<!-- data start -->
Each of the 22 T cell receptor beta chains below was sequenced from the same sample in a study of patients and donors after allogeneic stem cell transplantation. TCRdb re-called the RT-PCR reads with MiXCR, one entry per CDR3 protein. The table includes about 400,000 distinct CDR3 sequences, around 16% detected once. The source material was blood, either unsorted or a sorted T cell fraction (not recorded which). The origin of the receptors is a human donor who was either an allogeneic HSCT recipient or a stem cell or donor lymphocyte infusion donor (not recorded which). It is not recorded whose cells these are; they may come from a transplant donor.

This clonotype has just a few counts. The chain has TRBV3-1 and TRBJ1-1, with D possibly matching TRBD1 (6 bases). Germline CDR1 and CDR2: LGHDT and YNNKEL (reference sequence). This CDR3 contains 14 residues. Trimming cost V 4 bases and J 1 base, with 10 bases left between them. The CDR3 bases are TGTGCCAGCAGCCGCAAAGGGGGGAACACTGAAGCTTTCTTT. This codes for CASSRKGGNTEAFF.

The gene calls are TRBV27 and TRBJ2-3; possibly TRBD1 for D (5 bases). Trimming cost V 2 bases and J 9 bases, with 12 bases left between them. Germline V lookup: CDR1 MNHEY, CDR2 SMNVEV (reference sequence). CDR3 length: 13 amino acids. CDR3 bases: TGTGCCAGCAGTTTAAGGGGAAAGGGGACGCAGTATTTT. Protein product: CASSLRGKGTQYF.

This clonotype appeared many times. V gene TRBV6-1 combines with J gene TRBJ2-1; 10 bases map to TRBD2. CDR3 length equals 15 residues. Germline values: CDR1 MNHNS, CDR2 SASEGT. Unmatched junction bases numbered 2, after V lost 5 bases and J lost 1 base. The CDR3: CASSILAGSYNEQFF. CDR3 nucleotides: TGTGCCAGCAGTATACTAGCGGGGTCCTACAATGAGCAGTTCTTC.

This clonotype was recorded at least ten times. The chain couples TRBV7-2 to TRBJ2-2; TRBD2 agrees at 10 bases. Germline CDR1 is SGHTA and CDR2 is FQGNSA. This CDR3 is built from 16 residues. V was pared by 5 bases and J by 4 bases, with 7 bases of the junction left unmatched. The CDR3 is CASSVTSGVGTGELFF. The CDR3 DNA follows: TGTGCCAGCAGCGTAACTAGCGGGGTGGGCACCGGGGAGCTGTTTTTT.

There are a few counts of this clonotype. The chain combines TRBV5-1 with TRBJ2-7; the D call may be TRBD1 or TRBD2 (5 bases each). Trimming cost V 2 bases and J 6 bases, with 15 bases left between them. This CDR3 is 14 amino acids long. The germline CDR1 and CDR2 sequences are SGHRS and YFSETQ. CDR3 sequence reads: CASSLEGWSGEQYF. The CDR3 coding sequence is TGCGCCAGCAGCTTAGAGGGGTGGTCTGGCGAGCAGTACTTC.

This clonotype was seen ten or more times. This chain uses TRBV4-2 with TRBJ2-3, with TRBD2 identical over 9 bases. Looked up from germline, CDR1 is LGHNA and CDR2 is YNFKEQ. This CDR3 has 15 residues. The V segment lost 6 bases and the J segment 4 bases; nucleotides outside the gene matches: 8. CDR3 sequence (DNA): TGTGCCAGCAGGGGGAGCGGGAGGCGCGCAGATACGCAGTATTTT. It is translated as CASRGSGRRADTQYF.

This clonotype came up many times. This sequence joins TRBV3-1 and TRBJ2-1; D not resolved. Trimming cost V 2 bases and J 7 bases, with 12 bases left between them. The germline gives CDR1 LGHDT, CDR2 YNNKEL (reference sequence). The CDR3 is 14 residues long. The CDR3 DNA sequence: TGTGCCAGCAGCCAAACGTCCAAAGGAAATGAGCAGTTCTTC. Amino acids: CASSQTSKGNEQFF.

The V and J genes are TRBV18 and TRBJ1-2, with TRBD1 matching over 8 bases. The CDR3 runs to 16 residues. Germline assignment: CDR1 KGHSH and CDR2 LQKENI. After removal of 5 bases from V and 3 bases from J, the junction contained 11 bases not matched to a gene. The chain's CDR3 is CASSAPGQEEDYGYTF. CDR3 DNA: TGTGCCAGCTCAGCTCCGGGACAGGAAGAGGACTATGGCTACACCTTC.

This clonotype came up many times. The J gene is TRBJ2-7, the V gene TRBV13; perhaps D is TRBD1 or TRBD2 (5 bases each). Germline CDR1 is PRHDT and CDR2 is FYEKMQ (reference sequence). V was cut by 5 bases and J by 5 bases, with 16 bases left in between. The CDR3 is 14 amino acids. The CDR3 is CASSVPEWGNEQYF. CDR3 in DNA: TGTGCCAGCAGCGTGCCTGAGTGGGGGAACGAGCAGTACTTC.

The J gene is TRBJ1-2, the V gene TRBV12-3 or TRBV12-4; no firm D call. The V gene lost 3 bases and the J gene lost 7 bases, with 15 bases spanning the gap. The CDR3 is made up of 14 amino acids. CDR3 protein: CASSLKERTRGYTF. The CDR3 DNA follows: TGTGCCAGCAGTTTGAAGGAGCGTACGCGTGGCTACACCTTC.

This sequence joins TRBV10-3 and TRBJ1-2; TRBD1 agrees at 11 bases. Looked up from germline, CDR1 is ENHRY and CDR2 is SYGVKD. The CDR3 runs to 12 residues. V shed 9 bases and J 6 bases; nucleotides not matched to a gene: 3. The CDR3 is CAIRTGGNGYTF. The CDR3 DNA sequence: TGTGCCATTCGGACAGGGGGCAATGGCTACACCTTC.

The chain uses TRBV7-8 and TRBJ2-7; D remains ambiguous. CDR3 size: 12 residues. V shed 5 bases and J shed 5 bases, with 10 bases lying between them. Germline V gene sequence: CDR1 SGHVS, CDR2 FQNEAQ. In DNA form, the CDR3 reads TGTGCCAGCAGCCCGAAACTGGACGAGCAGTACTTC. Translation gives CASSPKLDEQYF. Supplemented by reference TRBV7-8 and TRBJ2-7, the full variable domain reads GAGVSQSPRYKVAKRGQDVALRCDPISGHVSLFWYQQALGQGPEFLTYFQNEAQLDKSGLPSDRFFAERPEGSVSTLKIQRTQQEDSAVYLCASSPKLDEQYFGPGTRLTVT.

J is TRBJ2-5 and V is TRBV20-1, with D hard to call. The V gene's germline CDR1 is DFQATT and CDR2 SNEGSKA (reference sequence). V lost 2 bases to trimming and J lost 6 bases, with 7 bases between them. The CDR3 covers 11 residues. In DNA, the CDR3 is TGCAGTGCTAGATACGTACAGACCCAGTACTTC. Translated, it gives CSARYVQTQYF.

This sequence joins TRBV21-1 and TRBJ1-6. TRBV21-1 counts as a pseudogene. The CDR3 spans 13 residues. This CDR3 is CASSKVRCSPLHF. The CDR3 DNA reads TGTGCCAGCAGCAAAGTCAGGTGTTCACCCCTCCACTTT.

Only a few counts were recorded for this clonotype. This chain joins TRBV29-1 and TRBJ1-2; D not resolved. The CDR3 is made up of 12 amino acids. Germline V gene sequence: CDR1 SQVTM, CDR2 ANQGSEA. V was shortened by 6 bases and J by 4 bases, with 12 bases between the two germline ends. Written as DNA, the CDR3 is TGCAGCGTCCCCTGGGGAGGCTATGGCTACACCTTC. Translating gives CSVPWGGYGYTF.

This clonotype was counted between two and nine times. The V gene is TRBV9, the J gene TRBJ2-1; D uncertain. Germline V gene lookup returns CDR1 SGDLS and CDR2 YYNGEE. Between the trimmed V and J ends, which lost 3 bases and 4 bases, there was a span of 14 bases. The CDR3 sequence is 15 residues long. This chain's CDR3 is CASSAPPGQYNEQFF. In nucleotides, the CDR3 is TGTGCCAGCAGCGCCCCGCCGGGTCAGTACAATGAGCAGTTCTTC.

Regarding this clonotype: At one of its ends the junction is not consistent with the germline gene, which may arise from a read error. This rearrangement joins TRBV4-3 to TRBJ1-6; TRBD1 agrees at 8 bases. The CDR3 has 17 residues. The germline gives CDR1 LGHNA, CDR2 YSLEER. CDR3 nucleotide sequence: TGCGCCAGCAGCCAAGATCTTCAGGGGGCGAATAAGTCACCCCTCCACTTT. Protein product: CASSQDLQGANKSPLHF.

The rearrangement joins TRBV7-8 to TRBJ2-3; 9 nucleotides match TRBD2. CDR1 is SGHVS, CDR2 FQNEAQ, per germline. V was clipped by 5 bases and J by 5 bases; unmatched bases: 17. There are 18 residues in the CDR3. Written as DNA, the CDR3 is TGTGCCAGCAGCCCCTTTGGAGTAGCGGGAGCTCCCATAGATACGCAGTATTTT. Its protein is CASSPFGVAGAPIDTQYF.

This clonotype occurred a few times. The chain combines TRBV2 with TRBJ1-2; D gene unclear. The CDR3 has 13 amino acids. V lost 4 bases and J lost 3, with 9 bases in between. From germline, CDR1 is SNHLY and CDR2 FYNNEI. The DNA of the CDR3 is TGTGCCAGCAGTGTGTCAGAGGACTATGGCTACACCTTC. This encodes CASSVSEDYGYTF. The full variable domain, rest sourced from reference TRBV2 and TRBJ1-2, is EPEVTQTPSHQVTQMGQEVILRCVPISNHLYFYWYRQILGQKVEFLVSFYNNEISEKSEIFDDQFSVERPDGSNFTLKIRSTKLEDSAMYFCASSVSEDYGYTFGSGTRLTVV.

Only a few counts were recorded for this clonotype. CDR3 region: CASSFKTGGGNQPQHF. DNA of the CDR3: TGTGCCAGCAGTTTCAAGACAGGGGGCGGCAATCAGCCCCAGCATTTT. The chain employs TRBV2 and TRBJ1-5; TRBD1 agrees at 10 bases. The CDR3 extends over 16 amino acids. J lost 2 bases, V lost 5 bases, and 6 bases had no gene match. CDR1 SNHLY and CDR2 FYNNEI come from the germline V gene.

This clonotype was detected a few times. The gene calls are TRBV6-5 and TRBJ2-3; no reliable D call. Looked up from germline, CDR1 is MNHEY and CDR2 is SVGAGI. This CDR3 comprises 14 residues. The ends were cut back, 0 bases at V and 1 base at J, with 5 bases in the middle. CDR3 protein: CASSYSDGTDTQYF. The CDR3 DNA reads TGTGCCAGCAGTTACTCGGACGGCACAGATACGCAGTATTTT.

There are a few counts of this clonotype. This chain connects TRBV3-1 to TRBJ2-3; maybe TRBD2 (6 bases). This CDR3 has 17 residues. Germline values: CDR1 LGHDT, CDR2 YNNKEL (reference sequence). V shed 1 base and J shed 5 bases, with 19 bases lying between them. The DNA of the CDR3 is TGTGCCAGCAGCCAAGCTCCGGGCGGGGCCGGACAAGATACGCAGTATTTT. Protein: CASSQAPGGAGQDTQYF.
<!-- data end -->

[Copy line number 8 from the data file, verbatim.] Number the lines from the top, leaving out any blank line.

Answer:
This clonotype came up many times. This sequence joins TRBV3-1 and TRBJ2-1; D not resolved. Trimming cost V 2 bases and J 7 bases, with 12 bases left between them. The germline gives CDR1 LGHDT, CDR2 YNNKEL (reference sequence). The CDR3 is 14 residues long. The CDR3 DNA sequence: TGTGCCAGCAGCCAAACGTCCAAAGGAAATGAGCAGTTCTTC. Amino acids: CASSQTSKGNEQFF.